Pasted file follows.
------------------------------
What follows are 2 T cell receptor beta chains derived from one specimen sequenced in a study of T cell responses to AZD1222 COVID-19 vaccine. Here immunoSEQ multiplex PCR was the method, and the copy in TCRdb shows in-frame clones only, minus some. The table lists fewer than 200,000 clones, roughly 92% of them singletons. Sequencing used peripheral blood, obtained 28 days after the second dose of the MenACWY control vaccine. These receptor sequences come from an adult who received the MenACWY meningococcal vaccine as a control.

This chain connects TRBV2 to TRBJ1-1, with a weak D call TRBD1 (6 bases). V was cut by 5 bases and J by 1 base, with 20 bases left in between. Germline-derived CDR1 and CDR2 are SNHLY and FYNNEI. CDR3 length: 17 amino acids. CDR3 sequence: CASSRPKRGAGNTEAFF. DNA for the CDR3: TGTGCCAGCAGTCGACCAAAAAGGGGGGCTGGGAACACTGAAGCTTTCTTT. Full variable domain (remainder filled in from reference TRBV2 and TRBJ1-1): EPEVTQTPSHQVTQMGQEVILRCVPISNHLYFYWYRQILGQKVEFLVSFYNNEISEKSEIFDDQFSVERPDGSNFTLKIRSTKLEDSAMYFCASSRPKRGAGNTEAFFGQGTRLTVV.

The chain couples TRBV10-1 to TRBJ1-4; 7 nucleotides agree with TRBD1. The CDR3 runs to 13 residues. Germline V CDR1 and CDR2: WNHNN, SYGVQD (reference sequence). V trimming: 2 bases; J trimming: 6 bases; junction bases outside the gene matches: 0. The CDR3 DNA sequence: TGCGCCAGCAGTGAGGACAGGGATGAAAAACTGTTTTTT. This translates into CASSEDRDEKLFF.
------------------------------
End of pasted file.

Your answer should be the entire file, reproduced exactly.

What follows are 2 T cell receptor beta chains derived from one specimen sequenced in a study of T cell responses to AZD1222 COVID-19 vaccine. Here immunoSEQ multiplex PCR was the method, and the copy in TCRdb shows in-frame clones only, minus some. The table lists fewer than 200,000 clones, roughly 92% of them singletons. Sequencing used peripheral blood, obtained 28 days after the second dose of the MenACWY control vaccine. These receptor sequences come from an adult who received the MenACWY meningococcal vaccine as a control.

This chain connects TRBV2 to TRBJ1-1, with a weak D call TRBD1 (6 bases). V was cut by 5 bases and J by 1 base, with 20 bases left in between. Germline-derived CDR1 and CDR2 are SNHLY and FYNNEI. CDR3 length: 17 amino acids. CDR3 sequence: CASSRPKRGAGNTEAFF. DNA for the CDR3: TGTGCCAGCAGTCGACCAAAAAGGGGGGCTGGGAACACTGAAGCTTTCTTT. Full variable domain (remainder filled in from reference TRBV2 and TRBJ1-1): EPEVTQTPSHQVTQMGQEVILRCVPISNHLYFYWYRQILGQKVEFLVSFYNNEISEKSEIFDDQFSVERPDGSNFTLKIRSTKLEDSAMYFCASSRPKRGAGNTEAFFGQGTRLTVV.

The chain couples TRBV10-1 to TRBJ1-4; 7 nucleotides agree with TRBD1. The CDR3 runs to 13 residues. Germline V CDR1 and CDR2: WNHNN, SYGVQD (reference sequence). V trimming: 2 bases; J trimming: 6 bases; junction bases outside the gene matches: 0. The CDR3 DNA sequence: TGCGCCAGCAGTGAGGACAGGGATGAAAAACTGTTTTTT. This translates into CASSEDRDEKLFF.